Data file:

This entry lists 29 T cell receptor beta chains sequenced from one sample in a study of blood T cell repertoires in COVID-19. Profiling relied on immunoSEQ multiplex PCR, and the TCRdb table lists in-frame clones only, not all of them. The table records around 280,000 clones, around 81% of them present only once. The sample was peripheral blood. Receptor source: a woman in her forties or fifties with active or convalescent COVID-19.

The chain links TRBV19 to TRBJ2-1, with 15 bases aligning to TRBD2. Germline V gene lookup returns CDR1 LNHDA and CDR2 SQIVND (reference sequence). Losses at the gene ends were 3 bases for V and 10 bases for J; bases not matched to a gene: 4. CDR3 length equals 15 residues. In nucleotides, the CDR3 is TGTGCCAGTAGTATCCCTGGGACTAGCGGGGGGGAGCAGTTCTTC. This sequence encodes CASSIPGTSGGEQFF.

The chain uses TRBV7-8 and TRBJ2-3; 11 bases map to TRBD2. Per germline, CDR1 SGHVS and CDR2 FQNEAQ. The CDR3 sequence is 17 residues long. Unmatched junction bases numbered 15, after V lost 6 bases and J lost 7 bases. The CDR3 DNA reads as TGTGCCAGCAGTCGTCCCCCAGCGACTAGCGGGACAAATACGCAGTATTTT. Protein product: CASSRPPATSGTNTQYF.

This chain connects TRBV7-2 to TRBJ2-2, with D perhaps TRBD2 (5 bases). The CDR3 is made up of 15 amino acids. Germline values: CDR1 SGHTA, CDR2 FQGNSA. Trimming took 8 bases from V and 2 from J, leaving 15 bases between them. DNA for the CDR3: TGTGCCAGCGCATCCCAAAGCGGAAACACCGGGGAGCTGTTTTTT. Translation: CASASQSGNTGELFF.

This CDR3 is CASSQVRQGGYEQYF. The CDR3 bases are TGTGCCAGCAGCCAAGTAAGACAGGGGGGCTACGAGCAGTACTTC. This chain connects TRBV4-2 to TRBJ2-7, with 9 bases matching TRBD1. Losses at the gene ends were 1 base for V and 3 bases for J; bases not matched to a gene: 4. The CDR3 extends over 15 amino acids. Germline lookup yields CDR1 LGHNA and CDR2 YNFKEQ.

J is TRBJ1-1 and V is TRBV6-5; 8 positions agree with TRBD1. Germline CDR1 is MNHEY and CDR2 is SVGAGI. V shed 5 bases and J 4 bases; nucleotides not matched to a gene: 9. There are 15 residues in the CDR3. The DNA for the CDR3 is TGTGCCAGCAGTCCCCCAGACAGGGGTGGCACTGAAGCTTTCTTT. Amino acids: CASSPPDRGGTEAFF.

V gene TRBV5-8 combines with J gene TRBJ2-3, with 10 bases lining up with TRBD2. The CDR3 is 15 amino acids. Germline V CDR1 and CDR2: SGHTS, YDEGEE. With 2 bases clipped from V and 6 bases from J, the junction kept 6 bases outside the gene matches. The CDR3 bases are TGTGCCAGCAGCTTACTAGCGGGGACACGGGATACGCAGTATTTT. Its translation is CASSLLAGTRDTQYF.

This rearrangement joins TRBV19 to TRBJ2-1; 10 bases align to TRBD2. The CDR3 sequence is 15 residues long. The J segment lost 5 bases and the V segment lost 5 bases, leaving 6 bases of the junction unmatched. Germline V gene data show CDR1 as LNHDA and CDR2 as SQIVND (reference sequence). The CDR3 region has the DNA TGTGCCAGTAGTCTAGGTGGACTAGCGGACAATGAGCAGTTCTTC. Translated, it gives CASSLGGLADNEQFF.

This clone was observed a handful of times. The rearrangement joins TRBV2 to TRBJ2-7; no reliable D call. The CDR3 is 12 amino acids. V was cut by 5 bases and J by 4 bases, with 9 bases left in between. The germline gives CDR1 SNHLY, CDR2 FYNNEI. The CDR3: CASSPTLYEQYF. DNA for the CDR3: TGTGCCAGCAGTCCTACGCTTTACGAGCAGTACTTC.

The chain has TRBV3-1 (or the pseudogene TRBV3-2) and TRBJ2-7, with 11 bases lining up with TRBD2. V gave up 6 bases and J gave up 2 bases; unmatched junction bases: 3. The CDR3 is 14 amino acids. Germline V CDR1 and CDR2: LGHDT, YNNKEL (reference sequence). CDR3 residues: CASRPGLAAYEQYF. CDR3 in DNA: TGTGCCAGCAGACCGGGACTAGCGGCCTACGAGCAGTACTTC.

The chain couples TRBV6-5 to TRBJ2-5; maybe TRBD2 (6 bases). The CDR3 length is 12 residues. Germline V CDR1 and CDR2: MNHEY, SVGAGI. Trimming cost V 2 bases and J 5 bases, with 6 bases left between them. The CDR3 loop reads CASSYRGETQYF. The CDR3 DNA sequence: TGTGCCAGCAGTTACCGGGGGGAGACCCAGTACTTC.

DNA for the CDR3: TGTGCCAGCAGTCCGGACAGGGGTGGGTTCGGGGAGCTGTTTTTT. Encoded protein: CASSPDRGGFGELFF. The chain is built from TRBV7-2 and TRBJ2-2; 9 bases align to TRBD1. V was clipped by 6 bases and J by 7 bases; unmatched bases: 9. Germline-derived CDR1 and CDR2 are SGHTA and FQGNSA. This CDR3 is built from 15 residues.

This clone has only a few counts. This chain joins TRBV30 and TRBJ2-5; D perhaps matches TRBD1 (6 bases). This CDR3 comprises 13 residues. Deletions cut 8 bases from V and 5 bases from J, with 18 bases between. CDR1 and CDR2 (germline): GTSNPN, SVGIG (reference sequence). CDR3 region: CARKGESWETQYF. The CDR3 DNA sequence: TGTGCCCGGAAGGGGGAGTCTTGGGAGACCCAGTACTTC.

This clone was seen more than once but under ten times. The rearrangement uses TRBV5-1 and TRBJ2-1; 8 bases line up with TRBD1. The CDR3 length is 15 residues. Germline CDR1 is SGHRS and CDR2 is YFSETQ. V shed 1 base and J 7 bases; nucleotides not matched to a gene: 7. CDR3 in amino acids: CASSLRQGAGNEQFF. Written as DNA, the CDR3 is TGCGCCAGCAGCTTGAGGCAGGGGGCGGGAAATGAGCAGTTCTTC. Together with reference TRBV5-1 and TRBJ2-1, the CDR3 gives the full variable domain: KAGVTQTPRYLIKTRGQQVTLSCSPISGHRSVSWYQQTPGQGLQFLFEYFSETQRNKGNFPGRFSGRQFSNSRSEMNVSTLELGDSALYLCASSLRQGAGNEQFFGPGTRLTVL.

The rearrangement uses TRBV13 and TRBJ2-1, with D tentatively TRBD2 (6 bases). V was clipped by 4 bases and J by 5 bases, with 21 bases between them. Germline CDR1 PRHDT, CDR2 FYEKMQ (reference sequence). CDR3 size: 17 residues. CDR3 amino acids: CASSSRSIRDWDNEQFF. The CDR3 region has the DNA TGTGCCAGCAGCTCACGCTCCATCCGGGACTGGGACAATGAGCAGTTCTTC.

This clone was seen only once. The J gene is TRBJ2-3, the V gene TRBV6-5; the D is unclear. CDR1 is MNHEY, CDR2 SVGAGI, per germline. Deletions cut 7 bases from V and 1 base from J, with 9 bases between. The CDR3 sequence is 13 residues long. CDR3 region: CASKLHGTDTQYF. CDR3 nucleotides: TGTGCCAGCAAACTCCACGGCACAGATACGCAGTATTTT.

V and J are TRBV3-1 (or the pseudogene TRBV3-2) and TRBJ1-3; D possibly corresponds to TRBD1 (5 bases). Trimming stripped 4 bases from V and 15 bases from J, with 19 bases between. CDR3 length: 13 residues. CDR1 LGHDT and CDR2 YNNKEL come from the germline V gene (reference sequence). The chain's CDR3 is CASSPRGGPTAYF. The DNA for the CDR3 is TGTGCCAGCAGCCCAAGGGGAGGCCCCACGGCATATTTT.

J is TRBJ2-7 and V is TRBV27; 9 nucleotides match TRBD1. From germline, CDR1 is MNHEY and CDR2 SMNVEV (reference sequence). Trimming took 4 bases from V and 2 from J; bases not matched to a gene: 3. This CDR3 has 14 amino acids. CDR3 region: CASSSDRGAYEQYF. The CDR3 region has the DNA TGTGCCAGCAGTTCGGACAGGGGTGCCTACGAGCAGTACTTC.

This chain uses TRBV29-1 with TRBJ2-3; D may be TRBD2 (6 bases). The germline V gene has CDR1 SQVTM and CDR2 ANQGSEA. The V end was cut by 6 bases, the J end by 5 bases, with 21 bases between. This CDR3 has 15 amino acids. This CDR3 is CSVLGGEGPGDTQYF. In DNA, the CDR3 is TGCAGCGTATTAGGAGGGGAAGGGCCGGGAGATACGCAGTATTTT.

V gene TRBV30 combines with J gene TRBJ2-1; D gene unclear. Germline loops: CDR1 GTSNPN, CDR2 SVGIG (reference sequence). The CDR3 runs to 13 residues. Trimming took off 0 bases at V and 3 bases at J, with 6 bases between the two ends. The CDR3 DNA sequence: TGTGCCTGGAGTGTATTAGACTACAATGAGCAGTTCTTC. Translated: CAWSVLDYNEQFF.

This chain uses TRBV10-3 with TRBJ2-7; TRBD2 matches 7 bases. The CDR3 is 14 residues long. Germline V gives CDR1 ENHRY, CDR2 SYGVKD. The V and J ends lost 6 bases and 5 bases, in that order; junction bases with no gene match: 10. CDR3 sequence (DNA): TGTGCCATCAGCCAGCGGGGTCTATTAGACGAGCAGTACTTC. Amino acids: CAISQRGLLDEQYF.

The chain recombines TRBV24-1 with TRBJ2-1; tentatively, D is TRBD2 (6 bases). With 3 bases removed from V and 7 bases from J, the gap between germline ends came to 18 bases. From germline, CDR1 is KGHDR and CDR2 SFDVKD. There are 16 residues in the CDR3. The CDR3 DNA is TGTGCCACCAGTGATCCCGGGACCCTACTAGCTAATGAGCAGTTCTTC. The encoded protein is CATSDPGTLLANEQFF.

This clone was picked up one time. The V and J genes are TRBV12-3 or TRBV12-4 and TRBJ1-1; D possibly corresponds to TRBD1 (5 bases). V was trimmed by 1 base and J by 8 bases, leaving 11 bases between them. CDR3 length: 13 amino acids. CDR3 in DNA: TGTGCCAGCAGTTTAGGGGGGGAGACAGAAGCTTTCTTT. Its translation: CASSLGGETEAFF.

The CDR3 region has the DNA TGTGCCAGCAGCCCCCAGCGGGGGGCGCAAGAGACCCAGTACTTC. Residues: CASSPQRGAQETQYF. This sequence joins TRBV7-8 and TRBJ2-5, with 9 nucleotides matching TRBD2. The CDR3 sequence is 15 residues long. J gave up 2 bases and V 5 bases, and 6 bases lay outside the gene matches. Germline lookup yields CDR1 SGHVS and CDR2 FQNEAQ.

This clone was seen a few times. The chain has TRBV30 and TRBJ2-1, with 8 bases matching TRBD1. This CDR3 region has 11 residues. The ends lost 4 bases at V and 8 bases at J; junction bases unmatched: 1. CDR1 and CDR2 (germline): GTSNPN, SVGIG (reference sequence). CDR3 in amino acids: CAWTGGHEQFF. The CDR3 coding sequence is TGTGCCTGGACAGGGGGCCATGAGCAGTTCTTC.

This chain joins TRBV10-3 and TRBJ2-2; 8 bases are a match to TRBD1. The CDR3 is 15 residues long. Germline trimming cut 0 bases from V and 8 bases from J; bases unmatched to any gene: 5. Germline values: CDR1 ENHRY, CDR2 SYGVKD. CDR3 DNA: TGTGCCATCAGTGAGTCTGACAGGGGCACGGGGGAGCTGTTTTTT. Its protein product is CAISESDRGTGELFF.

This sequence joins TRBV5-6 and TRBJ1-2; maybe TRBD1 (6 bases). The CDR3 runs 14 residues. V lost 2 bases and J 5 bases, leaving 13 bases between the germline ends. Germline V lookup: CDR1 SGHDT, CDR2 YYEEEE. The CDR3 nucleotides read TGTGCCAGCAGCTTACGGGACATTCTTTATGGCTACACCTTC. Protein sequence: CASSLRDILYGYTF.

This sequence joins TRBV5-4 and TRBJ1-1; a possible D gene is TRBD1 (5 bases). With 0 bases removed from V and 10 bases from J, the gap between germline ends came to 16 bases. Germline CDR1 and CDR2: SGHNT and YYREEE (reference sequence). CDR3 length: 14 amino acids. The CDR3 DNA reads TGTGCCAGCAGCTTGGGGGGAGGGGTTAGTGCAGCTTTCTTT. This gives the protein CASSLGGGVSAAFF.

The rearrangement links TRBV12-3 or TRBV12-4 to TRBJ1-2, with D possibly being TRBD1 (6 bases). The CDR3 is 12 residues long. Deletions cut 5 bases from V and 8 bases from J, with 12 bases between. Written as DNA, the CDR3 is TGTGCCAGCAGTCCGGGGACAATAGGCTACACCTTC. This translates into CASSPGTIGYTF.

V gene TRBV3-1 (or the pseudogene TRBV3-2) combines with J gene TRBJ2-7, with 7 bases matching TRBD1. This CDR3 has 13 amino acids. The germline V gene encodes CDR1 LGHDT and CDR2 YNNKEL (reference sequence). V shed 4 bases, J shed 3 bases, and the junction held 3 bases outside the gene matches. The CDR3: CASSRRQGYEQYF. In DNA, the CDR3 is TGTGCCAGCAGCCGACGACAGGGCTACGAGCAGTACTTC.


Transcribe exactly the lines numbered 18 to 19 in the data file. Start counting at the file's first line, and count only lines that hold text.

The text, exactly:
J is TRBJ2-7 and V is TRBV27; 9 nucleotides match TRBD1. From germline, CDR1 is MNHEY and CDR2 SMNVEV (reference sequence). Trimming took 4 bases from V and 2 from J; bases not matched to a gene: 3. This CDR3 has 14 amino acids. CDR3 region: CASSSDRGAYEQYF. The CDR3 region has the DNA TGTGCCAGCAGTTCGGACAGGGGTGCCTACGAGCAGTACTTC.

This chain uses TRBV29-1 with TRBJ2-3; D may be TRBD2 (6 bases). The germline V gene has CDR1 SQVTM and CDR2 ANQGSEA. The V end was cut by 6 bases, the J end by 5 bases, with 21 bases between. This CDR3 has 15 amino acids. This CDR3 is CSVLGGEGPGDTQYF. In DNA, the CDR3 is TGCAGCGTATTAGGAGGGGAAGGGCCGGGAGATACGCAGTATTTT.